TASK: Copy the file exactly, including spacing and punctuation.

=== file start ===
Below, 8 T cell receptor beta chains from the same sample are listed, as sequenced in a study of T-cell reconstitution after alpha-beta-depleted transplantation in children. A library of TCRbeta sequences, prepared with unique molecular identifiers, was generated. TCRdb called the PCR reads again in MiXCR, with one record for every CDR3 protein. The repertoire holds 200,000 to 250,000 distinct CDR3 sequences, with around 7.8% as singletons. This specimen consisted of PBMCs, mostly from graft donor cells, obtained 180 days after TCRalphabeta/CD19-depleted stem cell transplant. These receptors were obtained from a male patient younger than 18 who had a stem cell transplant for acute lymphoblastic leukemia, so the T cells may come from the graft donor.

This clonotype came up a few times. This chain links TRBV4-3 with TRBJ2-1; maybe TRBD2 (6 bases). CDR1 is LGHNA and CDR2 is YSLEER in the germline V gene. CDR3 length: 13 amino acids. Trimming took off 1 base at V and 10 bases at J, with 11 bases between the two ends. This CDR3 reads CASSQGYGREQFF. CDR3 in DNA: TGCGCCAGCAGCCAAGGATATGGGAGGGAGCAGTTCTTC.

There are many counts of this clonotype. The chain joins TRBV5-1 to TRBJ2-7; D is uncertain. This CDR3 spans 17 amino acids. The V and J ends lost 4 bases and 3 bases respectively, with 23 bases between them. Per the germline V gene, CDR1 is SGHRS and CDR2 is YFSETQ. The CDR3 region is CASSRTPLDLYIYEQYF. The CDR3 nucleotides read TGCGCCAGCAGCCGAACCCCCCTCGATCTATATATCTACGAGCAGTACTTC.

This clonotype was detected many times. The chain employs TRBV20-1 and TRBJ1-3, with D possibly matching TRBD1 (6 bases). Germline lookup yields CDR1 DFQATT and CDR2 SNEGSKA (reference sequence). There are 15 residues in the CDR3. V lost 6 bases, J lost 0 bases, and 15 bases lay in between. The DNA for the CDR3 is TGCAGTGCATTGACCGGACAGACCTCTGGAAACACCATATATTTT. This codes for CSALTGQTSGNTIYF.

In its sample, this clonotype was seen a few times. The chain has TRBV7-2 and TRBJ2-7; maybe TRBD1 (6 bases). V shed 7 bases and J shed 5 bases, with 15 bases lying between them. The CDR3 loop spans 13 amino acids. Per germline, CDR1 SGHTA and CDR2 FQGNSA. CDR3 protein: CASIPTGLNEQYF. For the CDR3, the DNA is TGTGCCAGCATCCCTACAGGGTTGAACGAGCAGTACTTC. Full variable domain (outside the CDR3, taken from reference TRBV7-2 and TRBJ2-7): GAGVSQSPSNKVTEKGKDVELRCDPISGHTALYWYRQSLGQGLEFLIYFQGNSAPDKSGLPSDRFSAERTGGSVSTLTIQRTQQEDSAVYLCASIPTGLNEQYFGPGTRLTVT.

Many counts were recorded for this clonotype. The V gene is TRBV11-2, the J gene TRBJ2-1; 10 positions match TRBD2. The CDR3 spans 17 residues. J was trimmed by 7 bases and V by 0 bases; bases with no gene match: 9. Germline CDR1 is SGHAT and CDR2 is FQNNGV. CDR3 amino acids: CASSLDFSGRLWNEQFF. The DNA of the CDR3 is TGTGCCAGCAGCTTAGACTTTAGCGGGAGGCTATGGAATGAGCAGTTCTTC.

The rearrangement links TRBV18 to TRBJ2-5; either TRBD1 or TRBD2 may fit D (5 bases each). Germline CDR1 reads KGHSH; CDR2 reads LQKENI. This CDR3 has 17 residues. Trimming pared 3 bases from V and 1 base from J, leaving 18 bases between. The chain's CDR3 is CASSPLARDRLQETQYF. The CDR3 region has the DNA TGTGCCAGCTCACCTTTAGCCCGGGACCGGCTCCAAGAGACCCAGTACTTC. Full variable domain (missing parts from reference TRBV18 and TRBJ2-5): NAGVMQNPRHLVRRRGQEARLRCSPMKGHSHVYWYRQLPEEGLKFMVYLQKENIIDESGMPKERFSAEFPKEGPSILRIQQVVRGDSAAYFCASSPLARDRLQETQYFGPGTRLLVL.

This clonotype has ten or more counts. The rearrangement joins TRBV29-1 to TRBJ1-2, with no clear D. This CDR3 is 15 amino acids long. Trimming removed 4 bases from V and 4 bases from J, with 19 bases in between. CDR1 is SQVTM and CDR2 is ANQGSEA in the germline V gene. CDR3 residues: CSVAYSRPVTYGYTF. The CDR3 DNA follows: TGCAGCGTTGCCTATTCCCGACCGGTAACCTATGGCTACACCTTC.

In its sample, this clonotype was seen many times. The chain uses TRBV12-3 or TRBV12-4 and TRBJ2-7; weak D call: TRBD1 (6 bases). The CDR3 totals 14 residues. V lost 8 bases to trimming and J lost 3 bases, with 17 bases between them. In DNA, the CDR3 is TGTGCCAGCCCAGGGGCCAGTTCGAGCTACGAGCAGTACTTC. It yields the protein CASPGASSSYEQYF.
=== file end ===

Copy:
Below, 8 T cell receptor beta chains from the same sample are listed, as sequenced in a study of T-cell reconstitution after alpha-beta-depleted transplantation in children. A library of TCRbeta sequences, prepared with unique molecular identifiers, was generated. TCRdb called the PCR reads again in MiXCR, with one record for every CDR3 protein. The repertoire holds 200,000 to 250,000 distinct CDR3 sequences, with around 7.8% as singletons. This specimen consisted of PBMCs, mostly from graft donor cells, obtained 180 days after TCRalphabeta/CD19-depleted stem cell transplant. These receptors were obtained from a male patient younger than 18 who had a stem cell transplant for acute lymphoblastic leukemia, so the T cells may come from the graft donor.

This clonotype came up a few times. This chain links TRBV4-3 with TRBJ2-1; maybe TRBD2 (6 bases). CDR1 is LGHNA and CDR2 is YSLEER in the germline V gene. CDR3 length: 13 amino acids. Trimming took off 1 base at V and 10 bases at J, with 11 bases between the two ends. This CDR3 reads CASSQGYGREQFF. CDR3 in DNA: TGCGCCAGCAGCCAAGGATATGGGAGGGAGCAGTTCTTC.

There are many counts of this clonotype. The chain joins TRBV5-1 to TRBJ2-7; D is uncertain. This CDR3 spans 17 amino acids. The V and J ends lost 4 bases and 3 bases respectively, with 23 bases between them. Per the germline V gene, CDR1 is SGHRS and CDR2 is YFSETQ. The CDR3 region is CASSRTPLDLYIYEQYF. The CDR3 nucleotides read TGCGCCAGCAGCCGAACCCCCCTCGATCTATATATCTACGAGCAGTACTTC.

This clonotype was detected many times. The chain employs TRBV20-1 and TRBJ1-3, with D possibly matching TRBD1 (6 bases). Germline lookup yields CDR1 DFQATT and CDR2 SNEGSKA (reference sequence). There are 15 residues in the CDR3. V lost 6 bases, J lost 0 bases, and 15 bases lay in between. The DNA for the CDR3 is TGCAGTGCATTGACCGGACAGACCTCTGGAAACACCATATATTTT. This codes for CSALTGQTSGNTIYF.

In its sample, this clonotype was seen a few times. The chain has TRBV7-2 and TRBJ2-7; maybe TRBD1 (6 bases). V shed 7 bases and J shed 5 bases, with 15 bases lying between them. The CDR3 loop spans 13 amino acids. Per germline, CDR1 SGHTA and CDR2 FQGNSA. CDR3 protein: CASIPTGLNEQYF. For the CDR3, the DNA is TGTGCCAGCATCCCTACAGGGTTGAACGAGCAGTACTTC. Full variable domain (outside the CDR3, taken from reference TRBV7-2 and TRBJ2-7): GAGVSQSPSNKVTEKGKDVELRCDPISGHTALYWYRQSLGQGLEFLIYFQGNSAPDKSGLPSDRFSAERTGGSVSTLTIQRTQQEDSAVYLCASIPTGLNEQYFGPGTRLTVT.

Many counts were recorded for this clonotype. The V gene is TRBV11-2, the J gene TRBJ2-1; 10 positions match TRBD2. The CDR3 spans 17 residues. J was trimmed by 7 bases and V by 0 bases; bases with no gene match: 9. Germline CDR1 is SGHAT and CDR2 is FQNNGV. CDR3 amino acids: CASSLDFSGRLWNEQFF. The DNA of the CDR3 is TGTGCCAGCAGCTTAGACTTTAGCGGGAGGCTATGGAATGAGCAGTTCTTC.

The rearrangement links TRBV18 to TRBJ2-5; either TRBD1 or TRBD2 may fit D (5 bases each). Germline CDR1 reads KGHSH; CDR2 reads LQKENI. This CDR3 has 17 residues. Trimming pared 3 bases from V and 1 base from J, leaving 18 bases between. The chain's CDR3 is CASSPLARDRLQETQYF. The CDR3 region has the DNA TGTGCCAGCTCACCTTTAGCCCGGGACCGGCTCCAAGAGACCCAGTACTTC. Full variable domain (missing parts from reference TRBV18 and TRBJ2-5): NAGVMQNPRHLVRRRGQEARLRCSPMKGHSHVYWYRQLPEEGLKFMVYLQKENIIDESGMPKERFSAEFPKEGPSILRIQQVVRGDSAAYFCASSPLARDRLQETQYFGPGTRLLVL.

This clonotype has ten or more counts. The rearrangement joins TRBV29-1 to TRBJ1-2, with no clear D. This CDR3 is 15 amino acids long. Trimming removed 4 bases from V and 4 bases from J, with 19 bases in between. CDR1 is SQVTM and CDR2 is ANQGSEA in the germline V gene. CDR3 residues: CSVAYSRPVTYGYTF. The CDR3 DNA follows: TGCAGCGTTGCCTATTCCCGACCGGTAACCTATGGCTACACCTTC.

In its sample, this clonotype was seen many times. The chain uses TRBV12-3 or TRBV12-4 and TRBJ2-7; weak D call: TRBD1 (6 bases). The CDR3 totals 14 residues. V lost 8 bases to trimming and J lost 3 bases, with 17 bases between them. In DNA, the CDR3 is TGTGCCAGCCCAGGGGCCAGTTCGAGCTACGAGCAGTACTTC. It yields the protein CASPGASSSYEQYF.